They may have thrown some epic parties, but it's The Family Dog's innovative art that remains their true legacy. In 1966, free-spirited rock promoter Chet Helms teamed up with a commune of hippies to create The Family Dog. The collective put on some of the greatest rock concerts of all time. To spread the word about its live events, they hand-picked a small army of graphic artists to design promotional posters and handbills. The most influential of the group - Rick Griffin, Alton Kelly, Victor Moscoso, Stanley Mouse, and Wes Wilson - became known as the “San Francisco Five.” The San Francisco Five would go on to produce some of the most iconic and memorable imagery in the history of rock and roll. Their art reflects the bold experimental freedom of the era, serving as a guidepost for future generations who long for peace, love, and understanding.

Bring history into your own house with our extremely limited, signed, and numbered collector's edition lithographs.

Explore the galleries here.

Family Dog's "Chet Helms Tribal Stomp" Release party Nov 7th

Chet Helms Tribal Stomp- for the Grateful Web

At long last after 2 years of editing and mixing 2b1 Multimedia Inc. is proud to announce the release of the "Chet Helms Tribal Stomp". The package consists of four DVD's and two CD's from the October 2005 concert in Golden Gate Park. Many have called it "the event of the century". The collection centers on the life of "Chet Helms" his influence on the 60's and the "Family Dog."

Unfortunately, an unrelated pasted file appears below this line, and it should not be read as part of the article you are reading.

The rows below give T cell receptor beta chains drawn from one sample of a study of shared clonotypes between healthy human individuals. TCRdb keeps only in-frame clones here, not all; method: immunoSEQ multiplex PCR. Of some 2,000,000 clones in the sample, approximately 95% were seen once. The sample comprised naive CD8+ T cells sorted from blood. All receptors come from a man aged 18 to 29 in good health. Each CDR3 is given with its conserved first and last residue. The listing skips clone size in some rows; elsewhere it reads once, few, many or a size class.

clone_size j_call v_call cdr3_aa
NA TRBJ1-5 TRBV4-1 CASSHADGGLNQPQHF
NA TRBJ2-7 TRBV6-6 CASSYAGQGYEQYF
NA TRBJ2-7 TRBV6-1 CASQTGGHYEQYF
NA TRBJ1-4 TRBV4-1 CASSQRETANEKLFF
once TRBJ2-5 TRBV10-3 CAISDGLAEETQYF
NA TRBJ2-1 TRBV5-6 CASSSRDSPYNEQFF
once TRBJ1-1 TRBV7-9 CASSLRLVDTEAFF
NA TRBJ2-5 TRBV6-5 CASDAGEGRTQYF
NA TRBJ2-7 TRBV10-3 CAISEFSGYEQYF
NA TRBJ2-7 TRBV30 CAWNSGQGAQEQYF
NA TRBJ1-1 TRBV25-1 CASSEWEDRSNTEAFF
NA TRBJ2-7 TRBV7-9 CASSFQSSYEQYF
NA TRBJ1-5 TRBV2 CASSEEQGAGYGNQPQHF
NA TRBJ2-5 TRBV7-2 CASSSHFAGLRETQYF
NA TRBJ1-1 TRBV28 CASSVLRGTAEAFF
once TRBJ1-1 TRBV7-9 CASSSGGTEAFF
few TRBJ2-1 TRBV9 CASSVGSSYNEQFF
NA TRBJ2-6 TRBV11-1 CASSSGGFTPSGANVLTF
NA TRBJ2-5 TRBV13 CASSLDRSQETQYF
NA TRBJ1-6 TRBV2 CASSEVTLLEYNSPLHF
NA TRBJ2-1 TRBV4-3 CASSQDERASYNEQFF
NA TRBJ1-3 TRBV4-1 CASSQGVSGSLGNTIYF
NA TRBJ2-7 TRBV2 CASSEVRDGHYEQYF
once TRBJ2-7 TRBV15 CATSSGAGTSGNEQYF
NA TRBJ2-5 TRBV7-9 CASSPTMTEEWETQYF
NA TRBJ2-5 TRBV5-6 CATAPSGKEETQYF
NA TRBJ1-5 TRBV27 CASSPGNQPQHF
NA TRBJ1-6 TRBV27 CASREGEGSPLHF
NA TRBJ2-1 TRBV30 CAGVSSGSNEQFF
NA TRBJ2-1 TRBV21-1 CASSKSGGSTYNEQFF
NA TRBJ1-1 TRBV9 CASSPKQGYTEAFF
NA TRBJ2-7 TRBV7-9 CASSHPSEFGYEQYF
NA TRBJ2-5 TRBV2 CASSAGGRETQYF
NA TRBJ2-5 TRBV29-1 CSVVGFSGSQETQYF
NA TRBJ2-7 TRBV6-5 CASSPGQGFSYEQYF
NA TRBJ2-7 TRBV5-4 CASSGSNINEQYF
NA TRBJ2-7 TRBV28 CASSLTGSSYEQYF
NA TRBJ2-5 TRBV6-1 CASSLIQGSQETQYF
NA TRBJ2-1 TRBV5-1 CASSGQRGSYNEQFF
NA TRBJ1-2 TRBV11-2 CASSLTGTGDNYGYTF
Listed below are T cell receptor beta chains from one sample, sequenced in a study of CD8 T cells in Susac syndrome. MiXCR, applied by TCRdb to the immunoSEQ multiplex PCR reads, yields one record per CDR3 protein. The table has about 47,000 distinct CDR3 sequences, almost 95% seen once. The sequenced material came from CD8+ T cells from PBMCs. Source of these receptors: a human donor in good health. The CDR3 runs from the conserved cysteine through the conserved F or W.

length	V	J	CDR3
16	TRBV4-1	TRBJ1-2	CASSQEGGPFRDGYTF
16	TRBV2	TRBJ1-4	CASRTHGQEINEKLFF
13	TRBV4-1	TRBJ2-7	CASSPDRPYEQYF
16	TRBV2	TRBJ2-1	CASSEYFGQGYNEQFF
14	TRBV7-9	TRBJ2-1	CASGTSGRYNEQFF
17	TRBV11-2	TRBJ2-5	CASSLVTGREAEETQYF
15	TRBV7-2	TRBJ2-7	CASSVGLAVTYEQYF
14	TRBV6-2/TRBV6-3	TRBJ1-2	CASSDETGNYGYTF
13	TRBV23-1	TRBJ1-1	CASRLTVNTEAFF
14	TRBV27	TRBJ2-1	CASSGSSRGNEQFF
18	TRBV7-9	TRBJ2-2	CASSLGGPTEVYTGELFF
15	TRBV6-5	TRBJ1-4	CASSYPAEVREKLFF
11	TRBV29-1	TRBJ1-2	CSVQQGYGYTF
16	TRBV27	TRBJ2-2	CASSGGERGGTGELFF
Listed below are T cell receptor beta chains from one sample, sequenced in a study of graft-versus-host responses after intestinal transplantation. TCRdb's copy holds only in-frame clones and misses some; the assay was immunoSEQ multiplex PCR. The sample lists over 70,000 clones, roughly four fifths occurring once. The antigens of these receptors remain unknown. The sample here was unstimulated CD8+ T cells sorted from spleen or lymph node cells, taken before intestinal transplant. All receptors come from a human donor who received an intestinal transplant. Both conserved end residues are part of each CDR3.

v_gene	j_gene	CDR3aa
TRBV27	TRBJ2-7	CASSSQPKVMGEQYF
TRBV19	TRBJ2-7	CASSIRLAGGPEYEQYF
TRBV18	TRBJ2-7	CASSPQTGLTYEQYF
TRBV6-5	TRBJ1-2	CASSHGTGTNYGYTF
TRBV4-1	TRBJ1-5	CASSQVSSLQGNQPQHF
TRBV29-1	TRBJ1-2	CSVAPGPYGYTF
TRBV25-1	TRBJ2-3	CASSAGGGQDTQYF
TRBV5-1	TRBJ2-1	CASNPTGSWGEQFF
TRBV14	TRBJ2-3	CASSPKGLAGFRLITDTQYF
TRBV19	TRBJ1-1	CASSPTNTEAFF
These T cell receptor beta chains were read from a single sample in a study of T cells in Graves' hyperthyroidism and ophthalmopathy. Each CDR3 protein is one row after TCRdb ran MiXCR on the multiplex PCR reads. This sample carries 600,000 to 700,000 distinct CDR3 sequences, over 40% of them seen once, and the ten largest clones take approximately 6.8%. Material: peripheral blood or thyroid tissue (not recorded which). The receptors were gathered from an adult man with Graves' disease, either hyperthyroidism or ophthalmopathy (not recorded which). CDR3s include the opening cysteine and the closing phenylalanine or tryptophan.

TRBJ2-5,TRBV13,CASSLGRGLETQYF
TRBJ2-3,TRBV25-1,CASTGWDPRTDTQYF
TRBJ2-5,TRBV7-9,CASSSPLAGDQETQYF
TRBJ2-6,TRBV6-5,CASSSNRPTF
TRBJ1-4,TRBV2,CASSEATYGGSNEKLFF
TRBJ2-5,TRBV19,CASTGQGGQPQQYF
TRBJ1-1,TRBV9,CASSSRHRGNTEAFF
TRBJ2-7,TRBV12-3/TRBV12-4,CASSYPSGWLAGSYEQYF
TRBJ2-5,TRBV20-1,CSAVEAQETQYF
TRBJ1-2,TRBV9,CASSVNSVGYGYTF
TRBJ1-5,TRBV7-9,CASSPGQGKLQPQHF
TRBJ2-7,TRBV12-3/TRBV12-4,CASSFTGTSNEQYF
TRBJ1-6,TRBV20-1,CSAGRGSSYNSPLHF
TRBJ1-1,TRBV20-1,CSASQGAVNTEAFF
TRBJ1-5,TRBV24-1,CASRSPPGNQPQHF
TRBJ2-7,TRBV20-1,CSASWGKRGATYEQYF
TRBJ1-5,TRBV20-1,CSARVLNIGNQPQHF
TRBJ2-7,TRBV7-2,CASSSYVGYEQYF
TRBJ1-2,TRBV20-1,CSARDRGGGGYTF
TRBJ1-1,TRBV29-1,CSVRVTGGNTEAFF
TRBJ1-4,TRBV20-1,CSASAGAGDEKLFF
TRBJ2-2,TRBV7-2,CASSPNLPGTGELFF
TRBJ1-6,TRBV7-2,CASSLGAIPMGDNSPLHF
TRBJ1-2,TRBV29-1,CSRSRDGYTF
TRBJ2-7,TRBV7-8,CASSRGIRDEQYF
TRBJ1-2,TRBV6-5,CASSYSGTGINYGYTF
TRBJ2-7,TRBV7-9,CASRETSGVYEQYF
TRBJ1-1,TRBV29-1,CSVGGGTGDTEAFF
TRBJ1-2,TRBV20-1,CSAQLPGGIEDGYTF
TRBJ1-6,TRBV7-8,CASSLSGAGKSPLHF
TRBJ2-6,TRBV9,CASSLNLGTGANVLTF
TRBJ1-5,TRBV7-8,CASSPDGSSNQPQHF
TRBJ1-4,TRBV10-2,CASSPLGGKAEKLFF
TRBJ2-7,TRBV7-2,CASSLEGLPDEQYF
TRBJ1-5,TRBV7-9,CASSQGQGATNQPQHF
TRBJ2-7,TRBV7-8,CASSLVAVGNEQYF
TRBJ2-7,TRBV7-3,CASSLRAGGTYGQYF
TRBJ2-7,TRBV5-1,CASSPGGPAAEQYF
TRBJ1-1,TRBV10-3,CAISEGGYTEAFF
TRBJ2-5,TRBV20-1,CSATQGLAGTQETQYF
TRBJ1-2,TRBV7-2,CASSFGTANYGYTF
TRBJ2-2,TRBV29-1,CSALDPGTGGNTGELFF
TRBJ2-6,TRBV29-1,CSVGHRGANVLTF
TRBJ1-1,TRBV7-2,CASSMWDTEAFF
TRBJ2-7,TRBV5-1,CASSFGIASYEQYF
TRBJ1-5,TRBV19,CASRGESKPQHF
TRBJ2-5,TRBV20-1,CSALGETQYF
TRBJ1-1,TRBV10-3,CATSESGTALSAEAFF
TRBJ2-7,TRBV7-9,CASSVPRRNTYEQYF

What: The Family Dog's "Chet Helms Tribal Stomp" Memorial concert, sneak preview screening party, Pot Luck.

 

When: November 7th, 7pm to 12pm.

 

Where: 2b1 Multimedia Inc. 3075 17th Street, SF (cross street Folsom)

 

Admission: Free (Open to the Public)

 

Box Set Highlights: 4 DVD's and 2 CD's covering 29 bands, 50 interviews (including people who worked at the family dog), Poster &  Photo Gallery (the family dog), history & liner notes, HD 5 camera video, digitally mastered video and audio, outtakes and much more.  Featuring: Paul Kantner and friends, Blue Cheer, Country Joe, Barry "The Fish" Melton, Lydia Pense, Vince Welnick, David LaFlamme, Canned Heat, Members of Steve Miller's band with Squid Vicious, Nick Gravenites, Annie Sampson, Zero, Quicksilver Gold, Narada Michael Walden, Wavy Gravy, The Charlatans, Terry Haggerty, Jerry Miller, Dan Hicks and the Hot Licks, Rowan Brothers, Ramblin' Jack Elliott, Roy Rogers, Natural Act, Jeff Blackburn, James Gurley, Faith Petrice, Roy Blumenfeld, Stephen Gaskin, Michael McClure, Wavy Gravy.